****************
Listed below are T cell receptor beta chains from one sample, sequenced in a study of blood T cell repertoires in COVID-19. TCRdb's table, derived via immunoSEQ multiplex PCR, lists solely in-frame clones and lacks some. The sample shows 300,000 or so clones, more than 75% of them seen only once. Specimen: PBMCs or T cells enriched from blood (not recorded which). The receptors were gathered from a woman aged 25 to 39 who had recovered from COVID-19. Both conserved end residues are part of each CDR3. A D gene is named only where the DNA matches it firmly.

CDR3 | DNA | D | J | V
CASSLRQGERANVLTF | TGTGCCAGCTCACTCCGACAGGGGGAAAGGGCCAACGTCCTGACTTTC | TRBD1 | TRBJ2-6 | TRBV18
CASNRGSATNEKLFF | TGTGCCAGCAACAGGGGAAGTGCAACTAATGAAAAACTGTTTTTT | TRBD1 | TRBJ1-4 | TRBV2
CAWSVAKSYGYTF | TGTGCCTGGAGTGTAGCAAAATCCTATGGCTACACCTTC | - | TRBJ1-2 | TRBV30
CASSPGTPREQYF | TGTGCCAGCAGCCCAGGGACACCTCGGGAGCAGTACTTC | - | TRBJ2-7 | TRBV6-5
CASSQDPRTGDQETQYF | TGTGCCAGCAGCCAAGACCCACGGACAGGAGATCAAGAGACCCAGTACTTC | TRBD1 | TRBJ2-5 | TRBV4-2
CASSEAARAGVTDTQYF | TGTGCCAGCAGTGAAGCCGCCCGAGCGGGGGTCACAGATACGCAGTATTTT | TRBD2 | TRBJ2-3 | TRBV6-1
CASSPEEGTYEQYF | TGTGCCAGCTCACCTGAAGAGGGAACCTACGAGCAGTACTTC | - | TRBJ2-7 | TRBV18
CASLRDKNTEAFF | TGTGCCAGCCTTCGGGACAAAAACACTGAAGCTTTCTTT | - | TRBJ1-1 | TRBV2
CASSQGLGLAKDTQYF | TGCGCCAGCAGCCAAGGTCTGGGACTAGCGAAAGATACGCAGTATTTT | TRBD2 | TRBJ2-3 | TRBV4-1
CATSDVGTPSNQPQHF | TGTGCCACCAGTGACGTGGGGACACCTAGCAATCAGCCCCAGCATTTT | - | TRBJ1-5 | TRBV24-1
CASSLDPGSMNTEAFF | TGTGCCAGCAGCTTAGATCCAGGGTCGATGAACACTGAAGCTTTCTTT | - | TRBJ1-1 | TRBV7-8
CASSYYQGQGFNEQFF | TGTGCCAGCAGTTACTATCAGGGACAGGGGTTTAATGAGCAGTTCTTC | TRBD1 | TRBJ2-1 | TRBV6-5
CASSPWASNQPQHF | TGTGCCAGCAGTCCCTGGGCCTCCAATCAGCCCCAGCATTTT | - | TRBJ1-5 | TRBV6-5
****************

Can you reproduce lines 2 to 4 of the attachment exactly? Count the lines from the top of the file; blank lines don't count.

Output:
CDR3 | DNA | D | J | V
CASSLRQGERANVLTF | TGTGCCAGCTCACTCCGACAGGGGGAAAGGGCCAACGTCCTGACTTTC | TRBD1 | TRBJ2-6 | TRBV18
CASNRGSATNEKLFF | TGTGCCAGCAACAGGGGAAGTGCAACTAATGAAAAACTGTTTTTT | TRBD1 | TRBJ1-4 | TRBV2